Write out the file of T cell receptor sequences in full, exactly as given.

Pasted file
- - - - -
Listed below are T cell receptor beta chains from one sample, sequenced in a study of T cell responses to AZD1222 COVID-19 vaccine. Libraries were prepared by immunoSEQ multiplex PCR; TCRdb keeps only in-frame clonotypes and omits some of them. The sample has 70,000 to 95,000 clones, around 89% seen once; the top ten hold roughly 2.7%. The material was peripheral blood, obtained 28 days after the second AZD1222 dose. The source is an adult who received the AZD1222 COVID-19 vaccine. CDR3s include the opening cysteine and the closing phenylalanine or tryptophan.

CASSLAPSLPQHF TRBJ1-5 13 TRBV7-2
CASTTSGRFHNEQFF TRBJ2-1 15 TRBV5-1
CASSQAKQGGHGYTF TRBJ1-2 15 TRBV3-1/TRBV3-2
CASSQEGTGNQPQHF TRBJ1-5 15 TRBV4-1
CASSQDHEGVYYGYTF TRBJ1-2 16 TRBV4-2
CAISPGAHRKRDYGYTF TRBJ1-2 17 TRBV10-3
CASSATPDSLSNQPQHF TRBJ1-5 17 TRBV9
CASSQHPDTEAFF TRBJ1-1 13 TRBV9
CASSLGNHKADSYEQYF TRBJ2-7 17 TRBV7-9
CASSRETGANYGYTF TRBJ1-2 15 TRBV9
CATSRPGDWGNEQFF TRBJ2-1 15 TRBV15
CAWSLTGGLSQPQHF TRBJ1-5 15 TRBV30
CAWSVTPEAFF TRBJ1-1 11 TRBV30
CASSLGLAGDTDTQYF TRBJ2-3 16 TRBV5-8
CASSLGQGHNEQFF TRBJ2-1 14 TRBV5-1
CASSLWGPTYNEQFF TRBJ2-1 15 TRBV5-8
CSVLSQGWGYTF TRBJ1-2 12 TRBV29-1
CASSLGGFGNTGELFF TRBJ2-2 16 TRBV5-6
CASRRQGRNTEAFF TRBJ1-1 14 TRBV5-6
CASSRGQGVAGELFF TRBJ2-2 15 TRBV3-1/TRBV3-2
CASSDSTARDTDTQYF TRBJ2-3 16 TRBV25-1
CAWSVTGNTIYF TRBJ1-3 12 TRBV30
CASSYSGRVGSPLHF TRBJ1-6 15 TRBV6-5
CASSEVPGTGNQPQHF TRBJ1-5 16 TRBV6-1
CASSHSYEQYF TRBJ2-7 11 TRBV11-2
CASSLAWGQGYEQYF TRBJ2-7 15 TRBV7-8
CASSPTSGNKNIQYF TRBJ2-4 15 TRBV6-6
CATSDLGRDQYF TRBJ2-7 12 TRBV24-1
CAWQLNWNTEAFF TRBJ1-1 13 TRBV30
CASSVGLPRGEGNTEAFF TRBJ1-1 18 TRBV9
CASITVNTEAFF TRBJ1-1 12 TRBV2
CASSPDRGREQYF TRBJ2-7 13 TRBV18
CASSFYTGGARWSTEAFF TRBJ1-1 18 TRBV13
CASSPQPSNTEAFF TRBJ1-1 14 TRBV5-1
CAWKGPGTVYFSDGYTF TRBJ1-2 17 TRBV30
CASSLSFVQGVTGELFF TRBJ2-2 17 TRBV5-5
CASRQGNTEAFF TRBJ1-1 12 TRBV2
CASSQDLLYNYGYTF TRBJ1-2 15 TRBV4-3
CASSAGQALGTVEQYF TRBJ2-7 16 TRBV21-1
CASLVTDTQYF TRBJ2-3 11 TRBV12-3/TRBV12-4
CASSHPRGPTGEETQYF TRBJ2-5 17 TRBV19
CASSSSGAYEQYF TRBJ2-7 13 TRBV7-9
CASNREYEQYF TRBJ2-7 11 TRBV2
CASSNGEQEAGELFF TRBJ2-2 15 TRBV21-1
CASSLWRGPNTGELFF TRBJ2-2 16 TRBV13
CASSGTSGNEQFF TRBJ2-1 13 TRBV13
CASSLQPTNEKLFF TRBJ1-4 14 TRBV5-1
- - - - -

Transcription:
Listed below are T cell receptor beta chains from one sample, sequenced in a study of T cell responses to AZD1222 COVID-19 vaccine. Libraries were prepared by immunoSEQ multiplex PCR; TCRdb keeps only in-frame clonotypes and omits some of them. The sample has 70,000 to 95,000 clones, around 89% seen once; the top ten hold roughly 2.7%. The material was peripheral blood, obtained 28 days after the second AZD1222 dose. The source is an adult who received the AZD1222 COVID-19 vaccine. CDR3s include the opening cysteine and the closing phenylalanine or tryptophan.

CASSLAPSLPQHF TRBJ1-5 13 TRBV7-2
CASTTSGRFHNEQFF TRBJ2-1 15 TRBV5-1
CASSQAKQGGHGYTF TRBJ1-2 15 TRBV3-1/TRBV3-2
CASSQEGTGNQPQHF TRBJ1-5 15 TRBV4-1
CASSQDHEGVYYGYTF TRBJ1-2 16 TRBV4-2
CAISPGAHRKRDYGYTF TRBJ1-2 17 TRBV10-3
CASSATPDSLSNQPQHF TRBJ1-5 17 TRBV9
CASSQHPDTEAFF TRBJ1-1 13 TRBV9
CASSLGNHKADSYEQYF TRBJ2-7 17 TRBV7-9
CASSRETGANYGYTF TRBJ1-2 15 TRBV9
CATSRPGDWGNEQFF TRBJ2-1 15 TRBV15
CAWSLTGGLSQPQHF TRBJ1-5 15 TRBV30
CAWSVTPEAFF TRBJ1-1 11 TRBV30
CASSLGLAGDTDTQYF TRBJ2-3 16 TRBV5-8
CASSLGQGHNEQFF TRBJ2-1 14 TRBV5-1
CASSLWGPTYNEQFF TRBJ2-1 15 TRBV5-8
CSVLSQGWGYTF TRBJ1-2 12 TRBV29-1
CASSLGGFGNTGELFF TRBJ2-2 16 TRBV5-6
CASRRQGRNTEAFF TRBJ1-1 14 TRBV5-6
CASSRGQGVAGELFF TRBJ2-2 15 TRBV3-1/TRBV3-2
CASSDSTARDTDTQYF TRBJ2-3 16 TRBV25-1
CAWSVTGNTIYF TRBJ1-3 12 TRBV30
CASSYSGRVGSPLHF TRBJ1-6 15 TRBV6-5
CASSEVPGTGNQPQHF TRBJ1-5 16 TRBV6-1
CASSHSYEQYF TRBJ2-7 11 TRBV11-2
CASSLAWGQGYEQYF TRBJ2-7 15 TRBV7-8
CASSPTSGNKNIQYF TRBJ2-4 15 TRBV6-6
CATSDLGRDQYF TRBJ2-7 12 TRBV24-1
CAWQLNWNTEAFF TRBJ1-1 13 TRBV30
CASSVGLPRGEGNTEAFF TRBJ1-1 18 TRBV9
CASITVNTEAFF TRBJ1-1 12 TRBV2
CASSPDRGREQYF TRBJ2-7 13 TRBV18
CASSFYTGGARWSTEAFF TRBJ1-1 18 TRBV13
CASSPQPSNTEAFF TRBJ1-1 14 TRBV5-1
CAWKGPGTVYFSDGYTF TRBJ1-2 17 TRBV30
CASSLSFVQGVTGELFF TRBJ2-2 17 TRBV5-5
CASRQGNTEAFF TRBJ1-1 12 TRBV2
CASSQDLLYNYGYTF TRBJ1-2 15 TRBV4-3
CASSAGQALGTVEQYF TRBJ2-7 16 TRBV21-1
CASLVTDTQYF TRBJ2-3 11 TRBV12-3/TRBV12-4
CASSHPRGPTGEETQYF TRBJ2-5 17 TRBV19
CASSSSGAYEQYF TRBJ2-7 13 TRBV7-9
CASNREYEQYF TRBJ2-7 11 TRBV2
CASSNGEQEAGELFF TRBJ2-2 15 TRBV21-1
CASSLWRGPNTGELFF TRBJ2-2 16 TRBV13
CASSGTSGNEQFF TRBJ2-1 13 TRBV13
CASSLQPTNEKLFF TRBJ1-4 14 TRBV5-1